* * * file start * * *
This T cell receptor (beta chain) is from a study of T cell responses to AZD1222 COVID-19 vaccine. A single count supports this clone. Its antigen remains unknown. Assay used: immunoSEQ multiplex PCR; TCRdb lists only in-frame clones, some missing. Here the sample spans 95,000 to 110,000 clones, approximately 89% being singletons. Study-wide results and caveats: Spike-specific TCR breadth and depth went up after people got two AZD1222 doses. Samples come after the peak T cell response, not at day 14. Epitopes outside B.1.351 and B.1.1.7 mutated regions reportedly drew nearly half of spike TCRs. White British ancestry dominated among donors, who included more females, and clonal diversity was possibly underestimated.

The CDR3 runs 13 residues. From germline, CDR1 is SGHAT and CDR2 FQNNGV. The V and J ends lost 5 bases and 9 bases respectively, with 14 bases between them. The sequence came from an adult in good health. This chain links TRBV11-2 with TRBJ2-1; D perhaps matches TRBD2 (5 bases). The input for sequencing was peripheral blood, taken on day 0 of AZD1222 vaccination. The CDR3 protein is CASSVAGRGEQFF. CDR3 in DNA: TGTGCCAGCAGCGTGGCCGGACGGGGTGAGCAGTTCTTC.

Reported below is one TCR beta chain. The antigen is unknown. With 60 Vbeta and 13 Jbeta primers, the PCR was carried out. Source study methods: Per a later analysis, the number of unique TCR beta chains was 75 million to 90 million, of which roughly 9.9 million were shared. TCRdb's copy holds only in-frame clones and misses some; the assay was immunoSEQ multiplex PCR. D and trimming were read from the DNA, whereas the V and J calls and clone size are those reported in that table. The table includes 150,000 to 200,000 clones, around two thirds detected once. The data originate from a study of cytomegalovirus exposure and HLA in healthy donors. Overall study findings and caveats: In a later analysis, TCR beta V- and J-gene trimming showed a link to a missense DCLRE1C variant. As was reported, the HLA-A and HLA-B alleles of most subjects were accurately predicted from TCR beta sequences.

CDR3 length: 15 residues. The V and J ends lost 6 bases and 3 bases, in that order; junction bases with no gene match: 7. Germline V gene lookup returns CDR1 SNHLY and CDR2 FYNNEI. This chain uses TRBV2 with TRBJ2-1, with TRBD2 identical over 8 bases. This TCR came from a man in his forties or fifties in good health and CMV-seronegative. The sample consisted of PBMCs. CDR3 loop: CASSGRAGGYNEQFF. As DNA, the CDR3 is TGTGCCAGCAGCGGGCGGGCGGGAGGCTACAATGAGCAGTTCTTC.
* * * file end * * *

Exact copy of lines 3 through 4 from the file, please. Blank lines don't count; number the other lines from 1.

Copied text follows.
Reported below is one TCR beta chain. The antigen is unknown. With 60 Vbeta and 13 Jbeta primers, the PCR was carried out. Source study methods: Per a later analysis, the number of unique TCR beta chains was 75 million to 90 million, of which roughly 9.9 million were shared. TCRdb's copy holds only in-frame clones and misses some; the assay was immunoSEQ multiplex PCR. D and trimming were read from the DNA, whereas the V and J calls and clone size are those reported in that table. The table includes 150,000 to 200,000 clones, around two thirds detected once. The data originate from a study of cytomegalovirus exposure and HLA in healthy donors. Overall study findings and caveats: In a later analysis, TCR beta V- and J-gene trimming showed a link to a missense DCLRE1C variant. As was reported, the HLA-A and HLA-B alleles of most subjects were accurately predicted from TCR beta sequences.

CDR3 length: 15 residues. The V and J ends lost 6 bases and 3 bases, in that order; junction bases with no gene match: 7. Germline V gene lookup returns CDR1 SNHLY and CDR2 FYNNEI. This chain uses TRBV2 with TRBJ2-1, with TRBD2 identical over 8 bases. This TCR came from a man in his forties or fifties in good health and CMV-seronegative. The sample consisted of PBMCs. CDR3 loop: CASSGRAGGYNEQFF. As DNA, the CDR3 is TGTGCCAGCAGCGGGCGGGCGGGAGGCTACAATGAGCAGTTCTTC.